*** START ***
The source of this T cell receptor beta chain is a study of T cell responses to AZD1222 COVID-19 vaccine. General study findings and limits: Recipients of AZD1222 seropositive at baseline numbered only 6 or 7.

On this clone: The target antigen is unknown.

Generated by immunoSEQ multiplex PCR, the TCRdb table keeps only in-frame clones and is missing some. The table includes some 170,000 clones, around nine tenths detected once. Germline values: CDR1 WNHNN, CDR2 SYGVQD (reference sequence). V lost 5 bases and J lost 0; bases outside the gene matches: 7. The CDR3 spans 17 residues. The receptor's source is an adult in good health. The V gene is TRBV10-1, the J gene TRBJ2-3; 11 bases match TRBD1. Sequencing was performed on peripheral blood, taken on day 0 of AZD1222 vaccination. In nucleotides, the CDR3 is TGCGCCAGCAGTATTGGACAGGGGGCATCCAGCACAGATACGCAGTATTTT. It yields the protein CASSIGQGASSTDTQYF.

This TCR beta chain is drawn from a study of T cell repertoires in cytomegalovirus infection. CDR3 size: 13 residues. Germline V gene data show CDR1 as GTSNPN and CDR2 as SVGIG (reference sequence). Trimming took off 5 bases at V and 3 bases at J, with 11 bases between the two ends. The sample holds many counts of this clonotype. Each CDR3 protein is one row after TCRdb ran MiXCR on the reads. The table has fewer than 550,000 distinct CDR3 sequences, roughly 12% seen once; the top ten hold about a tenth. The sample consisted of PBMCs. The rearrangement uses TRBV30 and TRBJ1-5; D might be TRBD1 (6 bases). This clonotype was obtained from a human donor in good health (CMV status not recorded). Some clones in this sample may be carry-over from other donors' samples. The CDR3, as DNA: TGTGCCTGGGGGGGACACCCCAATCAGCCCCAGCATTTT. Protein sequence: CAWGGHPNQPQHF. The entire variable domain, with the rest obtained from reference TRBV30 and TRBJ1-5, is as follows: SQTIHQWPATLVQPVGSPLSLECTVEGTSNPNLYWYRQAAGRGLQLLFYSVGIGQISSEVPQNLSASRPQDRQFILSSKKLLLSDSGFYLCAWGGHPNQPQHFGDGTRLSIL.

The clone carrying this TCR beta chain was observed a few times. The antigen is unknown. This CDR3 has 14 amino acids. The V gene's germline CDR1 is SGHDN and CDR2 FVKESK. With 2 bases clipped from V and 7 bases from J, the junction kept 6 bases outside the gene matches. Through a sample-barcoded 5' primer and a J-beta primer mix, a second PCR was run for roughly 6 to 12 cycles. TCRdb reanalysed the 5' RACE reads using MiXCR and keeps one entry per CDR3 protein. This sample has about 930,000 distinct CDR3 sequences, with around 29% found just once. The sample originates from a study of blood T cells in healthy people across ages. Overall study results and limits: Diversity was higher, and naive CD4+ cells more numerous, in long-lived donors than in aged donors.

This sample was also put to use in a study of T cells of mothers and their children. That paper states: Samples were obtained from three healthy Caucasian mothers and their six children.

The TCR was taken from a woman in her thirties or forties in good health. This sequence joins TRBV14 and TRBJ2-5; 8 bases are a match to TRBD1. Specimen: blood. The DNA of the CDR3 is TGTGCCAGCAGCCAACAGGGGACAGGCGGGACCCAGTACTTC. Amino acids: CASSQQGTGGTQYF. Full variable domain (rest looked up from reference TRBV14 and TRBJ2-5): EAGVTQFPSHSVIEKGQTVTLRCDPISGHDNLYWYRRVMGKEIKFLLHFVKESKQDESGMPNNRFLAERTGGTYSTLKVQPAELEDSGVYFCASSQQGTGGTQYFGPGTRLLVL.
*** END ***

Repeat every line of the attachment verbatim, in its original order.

The source of this T cell receptor beta chain is a study of T cell responses to AZD1222 COVID-19 vaccine. General study findings and limits: Recipients of AZD1222 seropositive at baseline numbered only 6 or 7.

On this clone: The target antigen is unknown.

Generated by immunoSEQ multiplex PCR, the TCRdb table keeps only in-frame clones and is missing some. The table includes some 170,000 clones, around nine tenths detected once. Germline values: CDR1 WNHNN, CDR2 SYGVQD (reference sequence). V lost 5 bases and J lost 0; bases outside the gene matches: 7. The CDR3 spans 17 residues. The receptor's source is an adult in good health. The V gene is TRBV10-1, the J gene TRBJ2-3; 11 bases match TRBD1. Sequencing was performed on peripheral blood, taken on day 0 of AZD1222 vaccination. In nucleotides, the CDR3 is TGCGCCAGCAGTATTGGACAGGGGGCATCCAGCACAGATACGCAGTATTTT. It yields the protein CASSIGQGASSTDTQYF.

This TCR beta chain is drawn from a study of T cell repertoires in cytomegalovirus infection. CDR3 size: 13 residues. Germline V gene data show CDR1 as GTSNPN and CDR2 as SVGIG (reference sequence). Trimming took off 5 bases at V and 3 bases at J, with 11 bases between the two ends. The sample holds many counts of this clonotype. Each CDR3 protein is one row after TCRdb ran MiXCR on the reads. The table has fewer than 550,000 distinct CDR3 sequences, roughly 12% seen once; the top ten hold about a tenth. The sample consisted of PBMCs. The rearrangement uses TRBV30 and TRBJ1-5; D might be TRBD1 (6 bases). This clonotype was obtained from a human donor in good health (CMV status not recorded). Some clones in this sample may be carry-over from other donors' samples. The CDR3, as DNA: TGTGCCTGGGGGGGACACCCCAATCAGCCCCAGCATTTT. Protein sequence: CAWGGHPNQPQHF. The entire variable domain, with the rest obtained from reference TRBV30 and TRBJ1-5, is as follows: SQTIHQWPATLVQPVGSPLSLECTVEGTSNPNLYWYRQAAGRGLQLLFYSVGIGQISSEVPQNLSASRPQDRQFILSSKKLLLSDSGFYLCAWGGHPNQPQHFGDGTRLSIL.

The clone carrying this TCR beta chain was observed a few times. The antigen is unknown. This CDR3 has 14 amino acids. The V gene's germline CDR1 is SGHDN and CDR2 FVKESK. With 2 bases clipped from V and 7 bases from J, the junction kept 6 bases outside the gene matches. Through a sample-barcoded 5' primer and a J-beta primer mix, a second PCR was run for roughly 6 to 12 cycles. TCRdb reanalysed the 5' RACE reads using MiXCR and keeps one entry per CDR3 protein. This sample has about 930,000 distinct CDR3 sequences, with around 29% found just once. The sample originates from a study of blood T cells in healthy people across ages. Overall study results and limits: Diversity was higher, and naive CD4+ cells more numerous, in long-lived donors than in aged donors.

This sample was also put to use in a study of T cells of mothers and their children. That paper states: Samples were obtained from three healthy Caucasian mothers and their six children.

The TCR was taken from a woman in her thirties or forties in good health. This sequence joins TRBV14 and TRBJ2-5; 8 bases are a match to TRBD1. Specimen: blood. The DNA of the CDR3 is TGTGCCAGCAGCCAACAGGGGACAGGCGGGACCCAGTACTTC. Amino acids: CASSQQGTGGTQYF. Full variable domain (rest looked up from reference TRBV14 and TRBJ2-5): EAGVTQFPSHSVIEKGQTVTLRCDPISGHDNLYWYRRVMGKEIKFLLHFVKESKQDESGMPNNRFLAERTGGTYSTLKVQPAELEDSGVYFCASSQQGTGGTQYFGPGTRLLVL.